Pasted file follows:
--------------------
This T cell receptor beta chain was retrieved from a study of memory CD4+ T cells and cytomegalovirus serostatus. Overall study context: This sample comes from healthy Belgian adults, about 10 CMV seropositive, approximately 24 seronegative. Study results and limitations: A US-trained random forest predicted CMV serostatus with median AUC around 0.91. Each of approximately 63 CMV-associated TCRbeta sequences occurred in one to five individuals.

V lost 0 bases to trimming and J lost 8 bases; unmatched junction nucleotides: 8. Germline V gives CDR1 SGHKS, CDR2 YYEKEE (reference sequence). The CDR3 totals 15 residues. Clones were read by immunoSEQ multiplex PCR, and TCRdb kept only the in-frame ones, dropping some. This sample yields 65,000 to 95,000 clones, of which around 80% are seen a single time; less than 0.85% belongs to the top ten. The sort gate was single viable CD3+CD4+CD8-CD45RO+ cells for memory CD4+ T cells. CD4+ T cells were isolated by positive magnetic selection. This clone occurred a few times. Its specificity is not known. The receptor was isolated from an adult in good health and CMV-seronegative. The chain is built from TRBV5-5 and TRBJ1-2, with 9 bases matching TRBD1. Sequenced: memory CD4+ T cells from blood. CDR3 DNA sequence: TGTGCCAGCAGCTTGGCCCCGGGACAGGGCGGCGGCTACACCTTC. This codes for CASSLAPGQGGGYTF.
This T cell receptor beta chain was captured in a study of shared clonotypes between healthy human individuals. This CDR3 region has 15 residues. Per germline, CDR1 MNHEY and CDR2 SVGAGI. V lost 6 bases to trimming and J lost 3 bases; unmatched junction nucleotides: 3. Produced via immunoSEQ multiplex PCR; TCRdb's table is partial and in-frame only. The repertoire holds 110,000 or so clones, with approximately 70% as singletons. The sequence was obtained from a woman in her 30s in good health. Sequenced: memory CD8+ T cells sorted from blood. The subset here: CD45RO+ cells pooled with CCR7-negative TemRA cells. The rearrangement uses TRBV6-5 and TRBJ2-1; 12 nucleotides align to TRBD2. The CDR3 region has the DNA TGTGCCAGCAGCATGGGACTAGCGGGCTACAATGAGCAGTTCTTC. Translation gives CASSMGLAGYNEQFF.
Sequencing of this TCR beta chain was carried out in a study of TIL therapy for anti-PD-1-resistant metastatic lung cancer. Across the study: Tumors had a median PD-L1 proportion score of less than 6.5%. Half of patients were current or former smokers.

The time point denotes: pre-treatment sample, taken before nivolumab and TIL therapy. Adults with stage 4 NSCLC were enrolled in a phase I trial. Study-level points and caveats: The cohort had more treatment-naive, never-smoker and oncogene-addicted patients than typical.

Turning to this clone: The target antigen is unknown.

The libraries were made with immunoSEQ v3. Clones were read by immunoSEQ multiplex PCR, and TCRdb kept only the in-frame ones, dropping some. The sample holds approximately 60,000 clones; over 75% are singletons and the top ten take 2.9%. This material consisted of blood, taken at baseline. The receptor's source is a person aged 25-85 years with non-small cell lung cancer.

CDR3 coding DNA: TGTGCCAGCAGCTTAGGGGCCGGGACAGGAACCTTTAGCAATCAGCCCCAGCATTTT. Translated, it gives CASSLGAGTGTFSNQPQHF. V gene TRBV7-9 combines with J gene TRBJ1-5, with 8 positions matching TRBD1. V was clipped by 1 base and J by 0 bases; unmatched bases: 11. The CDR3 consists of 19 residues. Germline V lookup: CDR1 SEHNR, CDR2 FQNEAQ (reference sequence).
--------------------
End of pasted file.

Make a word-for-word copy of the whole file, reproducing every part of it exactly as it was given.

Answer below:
This T cell receptor beta chain was retrieved from a study of memory CD4+ T cells and cytomegalovirus serostatus. Overall study context: This sample comes from healthy Belgian adults, about 10 CMV seropositive, approximately 24 seronegative. Study results and limitations: A US-trained random forest predicted CMV serostatus with median AUC around 0.91. Each of approximately 63 CMV-associated TCRbeta sequences occurred in one to five individuals.

V lost 0 bases to trimming and J lost 8 bases; unmatched junction nucleotides: 8. Germline V gives CDR1 SGHKS, CDR2 YYEKEE (reference sequence). The CDR3 totals 15 residues. Clones were read by immunoSEQ multiplex PCR, and TCRdb kept only the in-frame ones, dropping some. This sample yields 65,000 to 95,000 clones, of which around 80% are seen a single time; less than 0.85% belongs to the top ten. The sort gate was single viable CD3+CD4+CD8-CD45RO+ cells for memory CD4+ T cells. CD4+ T cells were isolated by positive magnetic selection. This clone occurred a few times. Its specificity is not known. The receptor was isolated from an adult in good health and CMV-seronegative. The chain is built from TRBV5-5 and TRBJ1-2, with 9 bases matching TRBD1. Sequenced: memory CD4+ T cells from blood. CDR3 DNA sequence: TGTGCCAGCAGCTTGGCCCCGGGACAGGGCGGCGGCTACACCTTC. This codes for CASSLAPGQGGGYTF.
This T cell receptor beta chain was captured in a study of shared clonotypes between healthy human individuals. This CDR3 region has 15 residues. Per germline, CDR1 MNHEY and CDR2 SVGAGI. V lost 6 bases to trimming and J lost 3 bases; unmatched junction nucleotides: 3. Produced via immunoSEQ multiplex PCR; TCRdb's table is partial and in-frame only. The repertoire holds 110,000 or so clones, with approximately 70% as singletons. The sequence was obtained from a woman in her 30s in good health. Sequenced: memory CD8+ T cells sorted from blood. The subset here: CD45RO+ cells pooled with CCR7-negative TemRA cells. The rearrangement uses TRBV6-5 and TRBJ2-1; 12 nucleotides align to TRBD2. The CDR3 region has the DNA TGTGCCAGCAGCATGGGACTAGCGGGCTACAATGAGCAGTTCTTC. Translation gives CASSMGLAGYNEQFF.
Sequencing of this TCR beta chain was carried out in a study of TIL therapy for anti-PD-1-resistant metastatic lung cancer. Across the study: Tumors had a median PD-L1 proportion score of less than 6.5%. Half of patients were current or former smokers.

The time point denotes: pre-treatment sample, taken before nivolumab and TIL therapy. Adults with stage 4 NSCLC were enrolled in a phase I trial. Study-level points and caveats: The cohort had more treatment-naive, never-smoker and oncogene-addicted patients than typical.

Turning to this clone: The target antigen is unknown.

The libraries were made with immunoSEQ v3. Clones were read by immunoSEQ multiplex PCR, and TCRdb kept only the in-frame ones, dropping some. The sample holds approximately 60,000 clones; over 75% are singletons and the top ten take 2.9%. This material consisted of blood, taken at baseline. The receptor's source is a person aged 25-85 years with non-small cell lung cancer.

CDR3 coding DNA: TGTGCCAGCAGCTTAGGGGCCGGGACAGGAACCTTTAGCAATCAGCCCCAGCATTTT. Translated, it gives CASSLGAGTGTFSNQPQHF. V gene TRBV7-9 combines with J gene TRBJ1-5, with 8 positions matching TRBD1. V was clipped by 1 base and J by 0 bases; unmatched bases: 11. The CDR3 consists of 19 residues. Germline V lookup: CDR1 SEHNR, CDR2 FQNEAQ (reference sequence).